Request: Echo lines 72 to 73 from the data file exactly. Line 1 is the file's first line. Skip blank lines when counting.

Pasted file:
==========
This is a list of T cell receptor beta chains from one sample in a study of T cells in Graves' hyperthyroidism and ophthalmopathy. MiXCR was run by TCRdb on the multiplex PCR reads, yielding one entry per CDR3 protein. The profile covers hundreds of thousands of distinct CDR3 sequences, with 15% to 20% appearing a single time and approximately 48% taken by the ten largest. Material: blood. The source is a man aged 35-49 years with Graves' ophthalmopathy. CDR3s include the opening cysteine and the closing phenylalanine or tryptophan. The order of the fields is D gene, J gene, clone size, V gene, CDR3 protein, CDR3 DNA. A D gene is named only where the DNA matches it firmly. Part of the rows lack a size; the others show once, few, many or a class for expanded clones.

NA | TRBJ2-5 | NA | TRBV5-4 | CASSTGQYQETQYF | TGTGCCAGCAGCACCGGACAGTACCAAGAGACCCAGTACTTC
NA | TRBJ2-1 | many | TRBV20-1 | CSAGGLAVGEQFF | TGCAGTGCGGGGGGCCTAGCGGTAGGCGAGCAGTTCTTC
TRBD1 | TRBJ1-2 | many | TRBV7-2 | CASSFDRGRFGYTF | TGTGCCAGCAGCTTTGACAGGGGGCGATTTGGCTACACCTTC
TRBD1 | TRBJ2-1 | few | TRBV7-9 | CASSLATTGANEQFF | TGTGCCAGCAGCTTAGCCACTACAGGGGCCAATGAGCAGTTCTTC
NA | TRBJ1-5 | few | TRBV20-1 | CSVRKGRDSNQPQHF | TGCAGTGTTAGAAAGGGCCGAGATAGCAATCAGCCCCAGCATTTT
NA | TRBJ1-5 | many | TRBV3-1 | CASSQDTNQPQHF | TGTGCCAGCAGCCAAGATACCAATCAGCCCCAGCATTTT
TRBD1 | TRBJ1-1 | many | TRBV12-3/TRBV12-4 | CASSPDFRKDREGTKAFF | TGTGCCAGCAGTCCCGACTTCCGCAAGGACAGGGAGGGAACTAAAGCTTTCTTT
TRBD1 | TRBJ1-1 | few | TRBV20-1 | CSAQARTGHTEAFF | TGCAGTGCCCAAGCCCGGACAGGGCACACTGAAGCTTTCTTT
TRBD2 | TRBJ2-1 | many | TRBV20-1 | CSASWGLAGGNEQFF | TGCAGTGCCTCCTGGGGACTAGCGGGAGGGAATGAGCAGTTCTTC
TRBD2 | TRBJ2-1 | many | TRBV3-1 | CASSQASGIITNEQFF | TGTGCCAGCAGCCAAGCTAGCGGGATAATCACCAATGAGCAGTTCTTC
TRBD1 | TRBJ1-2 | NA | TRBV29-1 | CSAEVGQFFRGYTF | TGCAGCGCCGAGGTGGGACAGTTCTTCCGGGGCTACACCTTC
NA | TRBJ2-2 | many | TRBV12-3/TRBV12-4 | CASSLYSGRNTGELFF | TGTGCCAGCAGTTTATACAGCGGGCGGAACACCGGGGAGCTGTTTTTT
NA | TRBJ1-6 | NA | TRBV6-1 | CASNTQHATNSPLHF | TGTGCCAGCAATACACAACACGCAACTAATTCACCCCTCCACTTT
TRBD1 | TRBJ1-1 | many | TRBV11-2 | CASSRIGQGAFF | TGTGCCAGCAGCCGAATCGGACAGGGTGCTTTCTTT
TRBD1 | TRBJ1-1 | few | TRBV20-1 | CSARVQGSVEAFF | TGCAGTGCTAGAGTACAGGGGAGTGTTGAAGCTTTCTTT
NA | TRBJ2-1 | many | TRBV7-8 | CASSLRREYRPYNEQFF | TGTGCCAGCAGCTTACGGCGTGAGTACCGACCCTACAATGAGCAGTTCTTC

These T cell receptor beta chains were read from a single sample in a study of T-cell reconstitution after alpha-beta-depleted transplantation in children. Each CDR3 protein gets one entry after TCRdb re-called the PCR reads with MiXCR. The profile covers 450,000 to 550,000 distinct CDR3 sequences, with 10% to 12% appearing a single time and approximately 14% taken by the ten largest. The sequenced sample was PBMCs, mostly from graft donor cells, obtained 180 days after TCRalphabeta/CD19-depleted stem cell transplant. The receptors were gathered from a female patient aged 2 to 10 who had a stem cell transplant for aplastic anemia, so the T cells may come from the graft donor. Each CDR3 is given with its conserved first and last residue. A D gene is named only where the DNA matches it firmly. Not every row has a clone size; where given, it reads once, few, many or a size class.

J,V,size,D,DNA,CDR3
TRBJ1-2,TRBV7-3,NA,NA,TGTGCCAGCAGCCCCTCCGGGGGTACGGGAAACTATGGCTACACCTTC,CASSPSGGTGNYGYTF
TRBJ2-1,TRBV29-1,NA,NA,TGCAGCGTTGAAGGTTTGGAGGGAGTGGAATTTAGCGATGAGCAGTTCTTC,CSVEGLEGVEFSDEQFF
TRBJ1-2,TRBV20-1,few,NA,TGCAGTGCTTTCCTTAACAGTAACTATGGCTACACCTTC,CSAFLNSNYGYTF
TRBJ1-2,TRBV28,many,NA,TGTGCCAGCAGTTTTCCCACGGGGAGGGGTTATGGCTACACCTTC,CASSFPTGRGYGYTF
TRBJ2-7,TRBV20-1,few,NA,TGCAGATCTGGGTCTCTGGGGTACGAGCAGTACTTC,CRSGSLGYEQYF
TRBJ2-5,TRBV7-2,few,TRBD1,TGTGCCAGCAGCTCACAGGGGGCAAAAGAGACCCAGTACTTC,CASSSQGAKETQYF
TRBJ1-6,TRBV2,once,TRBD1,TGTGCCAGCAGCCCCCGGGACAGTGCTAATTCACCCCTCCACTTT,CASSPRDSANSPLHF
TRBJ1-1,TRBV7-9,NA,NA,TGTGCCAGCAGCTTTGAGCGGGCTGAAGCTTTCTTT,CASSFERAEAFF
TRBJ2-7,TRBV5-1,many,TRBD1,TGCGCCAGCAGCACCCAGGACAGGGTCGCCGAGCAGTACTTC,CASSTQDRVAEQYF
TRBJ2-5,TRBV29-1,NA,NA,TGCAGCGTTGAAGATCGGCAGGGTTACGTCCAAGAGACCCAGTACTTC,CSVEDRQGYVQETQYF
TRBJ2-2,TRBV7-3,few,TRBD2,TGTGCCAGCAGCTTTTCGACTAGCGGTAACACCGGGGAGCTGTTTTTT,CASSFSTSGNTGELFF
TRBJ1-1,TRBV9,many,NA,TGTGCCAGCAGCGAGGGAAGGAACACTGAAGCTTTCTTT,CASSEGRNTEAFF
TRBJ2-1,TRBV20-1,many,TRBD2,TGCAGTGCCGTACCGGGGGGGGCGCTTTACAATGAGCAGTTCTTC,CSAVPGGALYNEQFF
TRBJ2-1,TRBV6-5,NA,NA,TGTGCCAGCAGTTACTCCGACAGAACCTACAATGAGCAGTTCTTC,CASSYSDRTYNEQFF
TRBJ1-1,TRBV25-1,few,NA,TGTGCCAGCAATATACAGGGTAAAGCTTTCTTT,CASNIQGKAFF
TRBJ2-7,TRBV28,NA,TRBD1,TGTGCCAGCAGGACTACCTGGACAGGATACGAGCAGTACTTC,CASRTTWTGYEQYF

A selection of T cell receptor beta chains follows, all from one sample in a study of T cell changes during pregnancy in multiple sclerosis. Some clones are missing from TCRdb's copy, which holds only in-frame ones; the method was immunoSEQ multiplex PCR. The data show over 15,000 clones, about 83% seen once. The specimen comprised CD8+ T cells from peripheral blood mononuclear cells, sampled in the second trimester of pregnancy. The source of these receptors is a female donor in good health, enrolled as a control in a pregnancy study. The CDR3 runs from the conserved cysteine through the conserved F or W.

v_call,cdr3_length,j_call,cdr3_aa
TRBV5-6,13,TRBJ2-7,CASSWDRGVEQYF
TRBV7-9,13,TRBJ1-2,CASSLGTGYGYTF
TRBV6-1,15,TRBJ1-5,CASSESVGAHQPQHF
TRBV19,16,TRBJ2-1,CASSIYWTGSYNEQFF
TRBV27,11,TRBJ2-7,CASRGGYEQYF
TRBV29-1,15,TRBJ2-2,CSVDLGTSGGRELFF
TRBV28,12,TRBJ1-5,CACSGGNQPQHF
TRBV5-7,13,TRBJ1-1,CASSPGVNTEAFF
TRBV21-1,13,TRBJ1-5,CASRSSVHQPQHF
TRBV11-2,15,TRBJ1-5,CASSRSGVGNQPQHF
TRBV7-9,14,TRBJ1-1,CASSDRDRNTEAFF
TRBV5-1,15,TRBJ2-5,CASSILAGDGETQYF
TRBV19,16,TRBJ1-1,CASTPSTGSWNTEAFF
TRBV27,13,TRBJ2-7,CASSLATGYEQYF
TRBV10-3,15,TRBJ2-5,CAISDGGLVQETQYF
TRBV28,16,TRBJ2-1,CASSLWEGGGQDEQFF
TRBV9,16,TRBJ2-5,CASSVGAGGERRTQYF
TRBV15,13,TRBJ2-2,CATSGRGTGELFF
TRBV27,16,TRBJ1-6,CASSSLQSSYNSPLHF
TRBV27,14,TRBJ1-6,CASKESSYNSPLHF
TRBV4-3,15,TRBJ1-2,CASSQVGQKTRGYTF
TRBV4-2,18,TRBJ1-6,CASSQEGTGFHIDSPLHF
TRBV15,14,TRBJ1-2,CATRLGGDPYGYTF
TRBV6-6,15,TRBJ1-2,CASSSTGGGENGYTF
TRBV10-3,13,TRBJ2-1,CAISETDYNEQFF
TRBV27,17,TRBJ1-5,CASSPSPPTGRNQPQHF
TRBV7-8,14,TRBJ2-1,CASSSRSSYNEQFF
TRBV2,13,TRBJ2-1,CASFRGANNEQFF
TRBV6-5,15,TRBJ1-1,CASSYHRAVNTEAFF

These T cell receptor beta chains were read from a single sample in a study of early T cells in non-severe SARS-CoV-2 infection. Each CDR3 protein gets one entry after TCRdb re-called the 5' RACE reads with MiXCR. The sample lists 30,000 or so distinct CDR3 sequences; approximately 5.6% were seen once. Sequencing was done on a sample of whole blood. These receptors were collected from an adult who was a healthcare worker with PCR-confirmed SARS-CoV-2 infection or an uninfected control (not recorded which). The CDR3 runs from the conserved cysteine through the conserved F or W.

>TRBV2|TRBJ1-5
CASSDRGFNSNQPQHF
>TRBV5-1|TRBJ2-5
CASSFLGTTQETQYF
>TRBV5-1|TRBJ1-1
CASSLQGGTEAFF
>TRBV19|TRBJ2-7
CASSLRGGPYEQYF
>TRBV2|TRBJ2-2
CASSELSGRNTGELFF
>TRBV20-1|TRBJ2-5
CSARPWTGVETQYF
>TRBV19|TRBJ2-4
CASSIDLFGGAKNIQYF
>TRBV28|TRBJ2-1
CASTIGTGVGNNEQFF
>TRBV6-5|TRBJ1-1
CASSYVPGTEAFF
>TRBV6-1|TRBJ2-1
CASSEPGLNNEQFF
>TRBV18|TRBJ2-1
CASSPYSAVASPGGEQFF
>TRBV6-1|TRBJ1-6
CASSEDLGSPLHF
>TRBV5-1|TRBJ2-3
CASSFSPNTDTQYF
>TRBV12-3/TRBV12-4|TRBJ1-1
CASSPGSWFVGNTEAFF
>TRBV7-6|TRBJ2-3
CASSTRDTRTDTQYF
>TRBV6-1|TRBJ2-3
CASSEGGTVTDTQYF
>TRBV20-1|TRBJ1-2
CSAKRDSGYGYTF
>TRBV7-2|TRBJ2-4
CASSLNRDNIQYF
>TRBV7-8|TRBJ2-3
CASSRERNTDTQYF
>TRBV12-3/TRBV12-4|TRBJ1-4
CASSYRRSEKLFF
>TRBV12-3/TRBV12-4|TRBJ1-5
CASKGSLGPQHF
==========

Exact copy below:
>TRBV5-1|TRBJ1-1
CASSLQGGTEAFF